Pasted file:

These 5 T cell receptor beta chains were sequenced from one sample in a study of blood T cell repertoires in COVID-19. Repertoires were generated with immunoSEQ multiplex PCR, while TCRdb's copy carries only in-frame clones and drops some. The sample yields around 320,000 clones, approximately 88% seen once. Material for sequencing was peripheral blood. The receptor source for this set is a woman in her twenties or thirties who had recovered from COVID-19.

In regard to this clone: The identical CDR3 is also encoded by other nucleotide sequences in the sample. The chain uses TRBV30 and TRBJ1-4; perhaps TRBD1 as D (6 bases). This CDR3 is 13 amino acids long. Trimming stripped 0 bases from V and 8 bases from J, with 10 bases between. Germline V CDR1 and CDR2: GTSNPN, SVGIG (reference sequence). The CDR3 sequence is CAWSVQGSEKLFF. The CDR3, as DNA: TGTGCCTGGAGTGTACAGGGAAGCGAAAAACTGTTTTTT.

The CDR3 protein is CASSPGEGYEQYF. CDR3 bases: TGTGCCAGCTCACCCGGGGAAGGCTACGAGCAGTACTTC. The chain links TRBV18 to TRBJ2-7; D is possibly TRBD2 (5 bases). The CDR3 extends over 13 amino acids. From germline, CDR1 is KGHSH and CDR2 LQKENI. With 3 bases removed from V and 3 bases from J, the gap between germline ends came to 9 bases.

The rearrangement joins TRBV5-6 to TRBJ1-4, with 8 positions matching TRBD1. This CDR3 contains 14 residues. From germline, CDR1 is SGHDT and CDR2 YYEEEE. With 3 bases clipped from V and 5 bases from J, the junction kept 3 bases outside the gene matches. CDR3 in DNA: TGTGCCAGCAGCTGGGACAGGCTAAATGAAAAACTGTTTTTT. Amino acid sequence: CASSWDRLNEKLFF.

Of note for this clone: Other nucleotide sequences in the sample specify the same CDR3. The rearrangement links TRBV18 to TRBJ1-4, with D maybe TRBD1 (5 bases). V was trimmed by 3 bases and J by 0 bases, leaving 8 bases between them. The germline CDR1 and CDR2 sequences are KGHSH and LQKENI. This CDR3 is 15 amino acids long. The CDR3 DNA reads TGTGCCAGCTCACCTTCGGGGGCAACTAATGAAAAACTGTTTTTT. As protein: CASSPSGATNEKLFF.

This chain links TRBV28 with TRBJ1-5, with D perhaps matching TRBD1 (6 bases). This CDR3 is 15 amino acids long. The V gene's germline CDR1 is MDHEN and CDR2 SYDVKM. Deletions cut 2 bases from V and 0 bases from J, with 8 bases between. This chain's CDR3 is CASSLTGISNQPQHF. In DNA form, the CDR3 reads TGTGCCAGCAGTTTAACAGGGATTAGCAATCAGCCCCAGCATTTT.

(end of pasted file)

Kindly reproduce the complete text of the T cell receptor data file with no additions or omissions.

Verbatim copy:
These 5 T cell receptor beta chains were sequenced from one sample in a study of blood T cell repertoires in COVID-19. Repertoires were generated with immunoSEQ multiplex PCR, while TCRdb's copy carries only in-frame clones and drops some. The sample yields around 320,000 clones, approximately 88% seen once. Material for sequencing was peripheral blood. The receptor source for this set is a woman in her twenties or thirties who had recovered from COVID-19.

In regard to this clone: The identical CDR3 is also encoded by other nucleotide sequences in the sample. The chain uses TRBV30 and TRBJ1-4; perhaps TRBD1 as D (6 bases). This CDR3 is 13 amino acids long. Trimming stripped 0 bases from V and 8 bases from J, with 10 bases between. Germline V CDR1 and CDR2: GTSNPN, SVGIG (reference sequence). The CDR3 sequence is CAWSVQGSEKLFF. The CDR3, as DNA: TGTGCCTGGAGTGTACAGGGAAGCGAAAAACTGTTTTTT.

The CDR3 protein is CASSPGEGYEQYF. CDR3 bases: TGTGCCAGCTCACCCGGGGAAGGCTACGAGCAGTACTTC. The chain links TRBV18 to TRBJ2-7; D is possibly TRBD2 (5 bases). The CDR3 extends over 13 amino acids. From germline, CDR1 is KGHSH and CDR2 LQKENI. With 3 bases removed from V and 3 bases from J, the gap between germline ends came to 9 bases.

The rearrangement joins TRBV5-6 to TRBJ1-4, with 8 positions matching TRBD1. This CDR3 contains 14 residues. From germline, CDR1 is SGHDT and CDR2 YYEEEE. With 3 bases clipped from V and 5 bases from J, the junction kept 3 bases outside the gene matches. CDR3 in DNA: TGTGCCAGCAGCTGGGACAGGCTAAATGAAAAACTGTTTTTT. Amino acid sequence: CASSWDRLNEKLFF.

Of note for this clone: Other nucleotide sequences in the sample specify the same CDR3. The rearrangement links TRBV18 to TRBJ1-4, with D maybe TRBD1 (5 bases). V was trimmed by 3 bases and J by 0 bases, leaving 8 bases between them. The germline CDR1 and CDR2 sequences are KGHSH and LQKENI. This CDR3 is 15 amino acids long. The CDR3 DNA reads TGTGCCAGCTCACCTTCGGGGGCAACTAATGAAAAACTGTTTTTT. As protein: CASSPSGATNEKLFF.

This chain links TRBV28 with TRBJ1-5, with D perhaps matching TRBD1 (6 bases). This CDR3 is 15 amino acids long. The V gene's germline CDR1 is MDHEN and CDR2 SYDVKM. Deletions cut 2 bases from V and 0 bases from J, with 8 bases between. This chain's CDR3 is CASSLTGISNQPQHF. In DNA form, the CDR3 reads TGTGCCAGCAGTTTAACAGGGATTAGCAATCAGCCCCAGCATTTT.